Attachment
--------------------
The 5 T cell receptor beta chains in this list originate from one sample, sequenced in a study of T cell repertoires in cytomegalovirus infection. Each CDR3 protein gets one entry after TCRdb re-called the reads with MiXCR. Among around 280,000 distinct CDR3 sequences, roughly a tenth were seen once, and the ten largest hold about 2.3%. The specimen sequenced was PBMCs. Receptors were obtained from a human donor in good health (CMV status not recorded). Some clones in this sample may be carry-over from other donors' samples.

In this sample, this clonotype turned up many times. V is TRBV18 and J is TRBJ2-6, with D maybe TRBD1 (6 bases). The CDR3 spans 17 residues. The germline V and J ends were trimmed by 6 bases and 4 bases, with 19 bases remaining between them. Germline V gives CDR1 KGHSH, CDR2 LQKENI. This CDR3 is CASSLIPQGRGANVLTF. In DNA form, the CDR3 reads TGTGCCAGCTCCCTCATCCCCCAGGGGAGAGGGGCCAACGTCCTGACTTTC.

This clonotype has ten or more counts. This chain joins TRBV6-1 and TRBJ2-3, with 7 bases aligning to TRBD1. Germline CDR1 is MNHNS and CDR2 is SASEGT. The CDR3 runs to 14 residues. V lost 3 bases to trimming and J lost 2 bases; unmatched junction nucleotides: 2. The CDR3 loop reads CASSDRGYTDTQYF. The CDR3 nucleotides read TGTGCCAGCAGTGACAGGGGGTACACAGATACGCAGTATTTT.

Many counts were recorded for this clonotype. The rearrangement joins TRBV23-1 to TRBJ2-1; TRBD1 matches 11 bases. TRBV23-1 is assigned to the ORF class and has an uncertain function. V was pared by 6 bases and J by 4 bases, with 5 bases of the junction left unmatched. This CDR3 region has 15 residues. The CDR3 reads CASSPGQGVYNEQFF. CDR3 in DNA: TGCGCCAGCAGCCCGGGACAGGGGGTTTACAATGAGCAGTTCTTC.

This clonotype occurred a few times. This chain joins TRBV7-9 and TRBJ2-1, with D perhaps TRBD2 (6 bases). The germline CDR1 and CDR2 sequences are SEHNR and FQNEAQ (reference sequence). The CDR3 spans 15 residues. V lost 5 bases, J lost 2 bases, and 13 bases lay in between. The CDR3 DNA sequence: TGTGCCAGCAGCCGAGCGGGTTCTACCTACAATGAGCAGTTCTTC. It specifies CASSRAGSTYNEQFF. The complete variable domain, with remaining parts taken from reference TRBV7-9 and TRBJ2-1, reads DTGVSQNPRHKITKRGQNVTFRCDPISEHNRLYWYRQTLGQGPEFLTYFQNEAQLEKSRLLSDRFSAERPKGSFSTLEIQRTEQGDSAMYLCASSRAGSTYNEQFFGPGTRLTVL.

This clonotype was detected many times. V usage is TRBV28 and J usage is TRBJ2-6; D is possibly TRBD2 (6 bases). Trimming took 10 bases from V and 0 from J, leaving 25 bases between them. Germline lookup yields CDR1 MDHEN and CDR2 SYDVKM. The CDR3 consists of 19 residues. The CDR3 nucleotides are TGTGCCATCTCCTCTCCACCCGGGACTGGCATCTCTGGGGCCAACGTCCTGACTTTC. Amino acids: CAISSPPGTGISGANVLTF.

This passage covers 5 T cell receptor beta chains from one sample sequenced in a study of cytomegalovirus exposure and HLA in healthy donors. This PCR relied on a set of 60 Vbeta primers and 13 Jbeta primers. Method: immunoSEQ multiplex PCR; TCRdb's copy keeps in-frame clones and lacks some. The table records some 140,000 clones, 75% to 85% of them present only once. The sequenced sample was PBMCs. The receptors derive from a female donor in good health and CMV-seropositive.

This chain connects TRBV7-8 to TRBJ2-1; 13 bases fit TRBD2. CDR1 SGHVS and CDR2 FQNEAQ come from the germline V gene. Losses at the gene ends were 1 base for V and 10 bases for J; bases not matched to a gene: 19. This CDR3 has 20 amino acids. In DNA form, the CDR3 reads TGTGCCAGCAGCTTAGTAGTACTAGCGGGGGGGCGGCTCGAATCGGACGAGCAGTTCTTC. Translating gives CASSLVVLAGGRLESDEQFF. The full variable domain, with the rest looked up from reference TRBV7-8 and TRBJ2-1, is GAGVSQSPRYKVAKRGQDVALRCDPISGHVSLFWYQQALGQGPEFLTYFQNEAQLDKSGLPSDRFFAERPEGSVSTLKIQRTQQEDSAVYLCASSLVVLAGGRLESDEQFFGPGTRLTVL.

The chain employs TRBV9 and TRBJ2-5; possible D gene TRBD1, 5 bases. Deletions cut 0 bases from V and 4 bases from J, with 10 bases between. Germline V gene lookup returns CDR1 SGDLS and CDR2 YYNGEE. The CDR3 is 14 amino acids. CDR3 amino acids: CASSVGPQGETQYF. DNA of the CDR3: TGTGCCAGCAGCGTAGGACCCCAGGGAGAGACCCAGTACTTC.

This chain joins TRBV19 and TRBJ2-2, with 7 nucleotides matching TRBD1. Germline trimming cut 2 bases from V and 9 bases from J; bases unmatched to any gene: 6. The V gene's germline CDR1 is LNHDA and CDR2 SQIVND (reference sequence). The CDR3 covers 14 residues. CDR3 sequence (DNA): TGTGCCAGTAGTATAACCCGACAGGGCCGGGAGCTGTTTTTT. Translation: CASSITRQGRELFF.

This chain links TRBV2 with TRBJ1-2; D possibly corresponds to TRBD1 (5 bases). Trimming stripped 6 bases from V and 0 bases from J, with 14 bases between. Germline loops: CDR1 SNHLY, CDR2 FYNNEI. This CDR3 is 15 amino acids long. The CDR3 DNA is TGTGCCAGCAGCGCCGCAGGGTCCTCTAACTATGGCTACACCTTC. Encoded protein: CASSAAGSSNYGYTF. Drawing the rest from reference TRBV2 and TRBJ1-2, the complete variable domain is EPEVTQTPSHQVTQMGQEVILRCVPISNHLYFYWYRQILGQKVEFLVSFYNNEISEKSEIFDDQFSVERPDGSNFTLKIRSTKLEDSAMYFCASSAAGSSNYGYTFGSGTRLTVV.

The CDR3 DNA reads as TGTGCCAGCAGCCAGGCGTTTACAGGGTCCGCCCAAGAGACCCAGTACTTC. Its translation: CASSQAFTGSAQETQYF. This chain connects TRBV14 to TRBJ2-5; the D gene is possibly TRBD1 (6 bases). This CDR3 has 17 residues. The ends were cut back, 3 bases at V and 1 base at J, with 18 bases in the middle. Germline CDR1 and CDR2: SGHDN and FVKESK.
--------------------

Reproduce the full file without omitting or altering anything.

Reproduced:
The 5 T cell receptor beta chains in this list originate from one sample, sequenced in a study of T cell repertoires in cytomegalovirus infection. Each CDR3 protein gets one entry after TCRdb re-called the reads with MiXCR. Among around 280,000 distinct CDR3 sequences, roughly a tenth were seen once, and the ten largest hold about 2.3%. The specimen sequenced was PBMCs. Receptors were obtained from a human donor in good health (CMV status not recorded). Some clones in this sample may be carry-over from other donors' samples.

In this sample, this clonotype turned up many times. V is TRBV18 and J is TRBJ2-6, with D maybe TRBD1 (6 bases). The CDR3 spans 17 residues. The germline V and J ends were trimmed by 6 bases and 4 bases, with 19 bases remaining between them. Germline V gives CDR1 KGHSH, CDR2 LQKENI. This CDR3 is CASSLIPQGRGANVLTF. In DNA form, the CDR3 reads TGTGCCAGCTCCCTCATCCCCCAGGGGAGAGGGGCCAACGTCCTGACTTTC.

This clonotype has ten or more counts. This chain joins TRBV6-1 and TRBJ2-3, with 7 bases aligning to TRBD1. Germline CDR1 is MNHNS and CDR2 is SASEGT. The CDR3 runs to 14 residues. V lost 3 bases to trimming and J lost 2 bases; unmatched junction nucleotides: 2. The CDR3 loop reads CASSDRGYTDTQYF. The CDR3 nucleotides read TGTGCCAGCAGTGACAGGGGGTACACAGATACGCAGTATTTT.

Many counts were recorded for this clonotype. The rearrangement joins TRBV23-1 to TRBJ2-1; TRBD1 matches 11 bases. TRBV23-1 is assigned to the ORF class and has an uncertain function. V was pared by 6 bases and J by 4 bases, with 5 bases of the junction left unmatched. This CDR3 region has 15 residues. The CDR3 reads CASSPGQGVYNEQFF. CDR3 in DNA: TGCGCCAGCAGCCCGGGACAGGGGGTTTACAATGAGCAGTTCTTC.

This clonotype occurred a few times. This chain joins TRBV7-9 and TRBJ2-1, with D perhaps TRBD2 (6 bases). The germline CDR1 and CDR2 sequences are SEHNR and FQNEAQ (reference sequence). The CDR3 spans 15 residues. V lost 5 bases, J lost 2 bases, and 13 bases lay in between. The CDR3 DNA sequence: TGTGCCAGCAGCCGAGCGGGTTCTACCTACAATGAGCAGTTCTTC. It specifies CASSRAGSTYNEQFF. The complete variable domain, with remaining parts taken from reference TRBV7-9 and TRBJ2-1, reads DTGVSQNPRHKITKRGQNVTFRCDPISEHNRLYWYRQTLGQGPEFLTYFQNEAQLEKSRLLSDRFSAERPKGSFSTLEIQRTEQGDSAMYLCASSRAGSTYNEQFFGPGTRLTVL.

This clonotype was detected many times. V usage is TRBV28 and J usage is TRBJ2-6; D is possibly TRBD2 (6 bases). Trimming took 10 bases from V and 0 from J, leaving 25 bases between them. Germline lookup yields CDR1 MDHEN and CDR2 SYDVKM. The CDR3 consists of 19 residues. The CDR3 nucleotides are TGTGCCATCTCCTCTCCACCCGGGACTGGCATCTCTGGGGCCAACGTCCTGACTTTC. Amino acids: CAISSPPGTGISGANVLTF.

This passage covers 5 T cell receptor beta chains from one sample sequenced in a study of cytomegalovirus exposure and HLA in healthy donors. This PCR relied on a set of 60 Vbeta primers and 13 Jbeta primers. Method: immunoSEQ multiplex PCR; TCRdb's copy keeps in-frame clones and lacks some. The table records some 140,000 clones, 75% to 85% of them present only once. The sequenced sample was PBMCs. The receptors derive from a female donor in good health and CMV-seropositive.

This chain connects TRBV7-8 to TRBJ2-1; 13 bases fit TRBD2. CDR1 SGHVS and CDR2 FQNEAQ come from the germline V gene. Losses at the gene ends were 1 base for V and 10 bases for J; bases not matched to a gene: 19. This CDR3 has 20 amino acids. In DNA form, the CDR3 reads TGTGCCAGCAGCTTAGTAGTACTAGCGGGGGGGCGGCTCGAATCGGACGAGCAGTTCTTC. Translating gives CASSLVVLAGGRLESDEQFF. The full variable domain, with the rest looked up from reference TRBV7-8 and TRBJ2-1, is GAGVSQSPRYKVAKRGQDVALRCDPISGHVSLFWYQQALGQGPEFLTYFQNEAQLDKSGLPSDRFFAERPEGSVSTLKIQRTQQEDSAVYLCASSLVVLAGGRLESDEQFFGPGTRLTVL.

The chain employs TRBV9 and TRBJ2-5; possible D gene TRBD1, 5 bases. Deletions cut 0 bases from V and 4 bases from J, with 10 bases between. Germline V gene lookup returns CDR1 SGDLS and CDR2 YYNGEE. The CDR3 is 14 amino acids. CDR3 amino acids: CASSVGPQGETQYF. DNA of the CDR3: TGTGCCAGCAGCGTAGGACCCCAGGGAGAGACCCAGTACTTC.

This chain joins TRBV19 and TRBJ2-2, with 7 nucleotides matching TRBD1. Germline trimming cut 2 bases from V and 9 bases from J; bases unmatched to any gene: 6. The V gene's germline CDR1 is LNHDA and CDR2 SQIVND (reference sequence). The CDR3 covers 14 residues. CDR3 sequence (DNA): TGTGCCAGTAGTATAACCCGACAGGGCCGGGAGCTGTTTTTT. Translation: CASSITRQGRELFF.

This chain links TRBV2 with TRBJ1-2; D possibly corresponds to TRBD1 (5 bases). Trimming stripped 6 bases from V and 0 bases from J, with 14 bases between. Germline loops: CDR1 SNHLY, CDR2 FYNNEI. This CDR3 is 15 amino acids long. The CDR3 DNA is TGTGCCAGCAGCGCCGCAGGGTCCTCTAACTATGGCTACACCTTC. Encoded protein: CASSAAGSSNYGYTF. Drawing the rest from reference TRBV2 and TRBJ1-2, the complete variable domain is EPEVTQTPSHQVTQMGQEVILRCVPISNHLYFYWYRQILGQKVEFLVSFYNNEISEKSEIFDDQFSVERPDGSNFTLKIRSTKLEDSAMYFCASSAAGSSNYGYTFGSGTRLTVV.

The CDR3 DNA reads as TGTGCCAGCAGCCAGGCGTTTACAGGGTCCGCCCAAGAGACCCAGTACTTC. Its translation: CASSQAFTGSAQETQYF. This chain connects TRBV14 to TRBJ2-5; the D gene is possibly TRBD1 (6 bases). This CDR3 has 17 residues. The ends were cut back, 3 bases at V and 1 base at J, with 18 bases in the middle. Germline CDR1 and CDR2: SGHDN and FVKESK.